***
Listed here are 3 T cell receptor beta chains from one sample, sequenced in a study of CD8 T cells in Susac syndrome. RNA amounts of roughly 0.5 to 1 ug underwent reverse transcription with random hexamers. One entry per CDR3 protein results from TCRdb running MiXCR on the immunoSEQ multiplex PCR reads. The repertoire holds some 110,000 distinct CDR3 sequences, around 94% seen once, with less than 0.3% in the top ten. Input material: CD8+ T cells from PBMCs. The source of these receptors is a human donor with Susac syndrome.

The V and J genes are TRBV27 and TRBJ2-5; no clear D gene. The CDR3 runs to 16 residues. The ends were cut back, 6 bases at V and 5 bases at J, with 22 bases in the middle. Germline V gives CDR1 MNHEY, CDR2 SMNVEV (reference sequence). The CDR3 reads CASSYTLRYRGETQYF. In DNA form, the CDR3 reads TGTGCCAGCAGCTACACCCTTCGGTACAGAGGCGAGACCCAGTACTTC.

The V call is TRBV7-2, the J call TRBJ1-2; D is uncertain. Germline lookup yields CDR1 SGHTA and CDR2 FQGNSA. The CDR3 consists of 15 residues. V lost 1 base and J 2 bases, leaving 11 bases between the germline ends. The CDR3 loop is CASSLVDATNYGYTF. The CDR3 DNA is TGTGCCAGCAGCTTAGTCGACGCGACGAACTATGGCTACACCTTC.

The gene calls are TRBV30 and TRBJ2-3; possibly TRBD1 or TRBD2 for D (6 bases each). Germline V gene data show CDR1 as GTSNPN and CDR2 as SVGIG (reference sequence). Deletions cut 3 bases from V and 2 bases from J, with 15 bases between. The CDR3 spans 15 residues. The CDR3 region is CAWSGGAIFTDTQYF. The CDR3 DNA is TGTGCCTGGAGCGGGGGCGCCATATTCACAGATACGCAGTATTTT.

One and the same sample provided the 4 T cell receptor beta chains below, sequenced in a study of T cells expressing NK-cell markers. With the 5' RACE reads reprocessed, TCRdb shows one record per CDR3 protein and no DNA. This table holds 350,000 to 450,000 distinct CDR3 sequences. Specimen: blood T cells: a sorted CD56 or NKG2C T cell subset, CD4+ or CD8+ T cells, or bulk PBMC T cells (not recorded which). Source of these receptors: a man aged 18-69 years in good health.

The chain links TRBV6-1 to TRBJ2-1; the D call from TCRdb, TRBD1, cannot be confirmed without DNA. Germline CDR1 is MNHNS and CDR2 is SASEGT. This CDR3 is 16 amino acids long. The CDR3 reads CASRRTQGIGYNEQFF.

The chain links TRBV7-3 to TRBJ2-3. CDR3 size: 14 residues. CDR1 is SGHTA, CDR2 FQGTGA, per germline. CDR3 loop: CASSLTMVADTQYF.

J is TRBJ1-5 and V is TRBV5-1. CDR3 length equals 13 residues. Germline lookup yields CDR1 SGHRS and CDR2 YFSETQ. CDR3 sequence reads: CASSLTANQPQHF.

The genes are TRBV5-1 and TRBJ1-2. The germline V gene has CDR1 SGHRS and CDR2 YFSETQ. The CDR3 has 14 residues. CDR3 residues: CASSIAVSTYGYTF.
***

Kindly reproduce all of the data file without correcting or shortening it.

Listed here are 3 T cell receptor beta chains from one sample, sequenced in a study of CD8 T cells in Susac syndrome. RNA amounts of roughly 0.5 to 1 ug underwent reverse transcription with random hexamers. One entry per CDR3 protein results from TCRdb running MiXCR on the immunoSEQ multiplex PCR reads. The repertoire holds some 110,000 distinct CDR3 sequences, around 94% seen once, with less than 0.3% in the top ten. Input material: CD8+ T cells from PBMCs. The source of these receptors is a human donor with Susac syndrome.

The V and J genes are TRBV27 and TRBJ2-5; no clear D gene. The CDR3 runs to 16 residues. The ends were cut back, 6 bases at V and 5 bases at J, with 22 bases in the middle. Germline V gives CDR1 MNHEY, CDR2 SMNVEV (reference sequence). The CDR3 reads CASSYTLRYRGETQYF. In DNA form, the CDR3 reads TGTGCCAGCAGCTACACCCTTCGGTACAGAGGCGAGACCCAGTACTTC.

The V call is TRBV7-2, the J call TRBJ1-2; D is uncertain. Germline lookup yields CDR1 SGHTA and CDR2 FQGNSA. The CDR3 consists of 15 residues. V lost 1 base and J 2 bases, leaving 11 bases between the germline ends. The CDR3 loop is CASSLVDATNYGYTF. The CDR3 DNA is TGTGCCAGCAGCTTAGTCGACGCGACGAACTATGGCTACACCTTC.

The gene calls are TRBV30 and TRBJ2-3; possibly TRBD1 or TRBD2 for D (6 bases each). Germline V gene data show CDR1 as GTSNPN and CDR2 as SVGIG (reference sequence). Deletions cut 3 bases from V and 2 bases from J, with 15 bases between. The CDR3 spans 15 residues. The CDR3 region is CAWSGGAIFTDTQYF. The CDR3 DNA is TGTGCCTGGAGCGGGGGCGCCATATTCACAGATACGCAGTATTTT.

One and the same sample provided the 4 T cell receptor beta chains below, sequenced in a study of T cells expressing NK-cell markers. With the 5' RACE reads reprocessed, TCRdb shows one record per CDR3 protein and no DNA. This table holds 350,000 to 450,000 distinct CDR3 sequences. Specimen: blood T cells: a sorted CD56 or NKG2C T cell subset, CD4+ or CD8+ T cells, or bulk PBMC T cells (not recorded which). Source of these receptors: a man aged 18-69 years in good health.

The chain links TRBV6-1 to TRBJ2-1; the D call from TCRdb, TRBD1, cannot be confirmed without DNA. Germline CDR1 is MNHNS and CDR2 is SASEGT. This CDR3 is 16 amino acids long. The CDR3 reads CASRRTQGIGYNEQFF.

The chain links TRBV7-3 to TRBJ2-3. CDR3 size: 14 residues. CDR1 is SGHTA, CDR2 FQGTGA, per germline. CDR3 loop: CASSLTMVADTQYF.

J is TRBJ1-5 and V is TRBV5-1. CDR3 length equals 13 residues. Germline lookup yields CDR1 SGHRS and CDR2 YFSETQ. CDR3 sequence reads: CASSLTANQPQHF.

The genes are TRBV5-1 and TRBJ1-2. The germline V gene has CDR1 SGHRS and CDR2 YFSETQ. The CDR3 has 14 residues. CDR3 residues: CASSIAVSTYGYTF.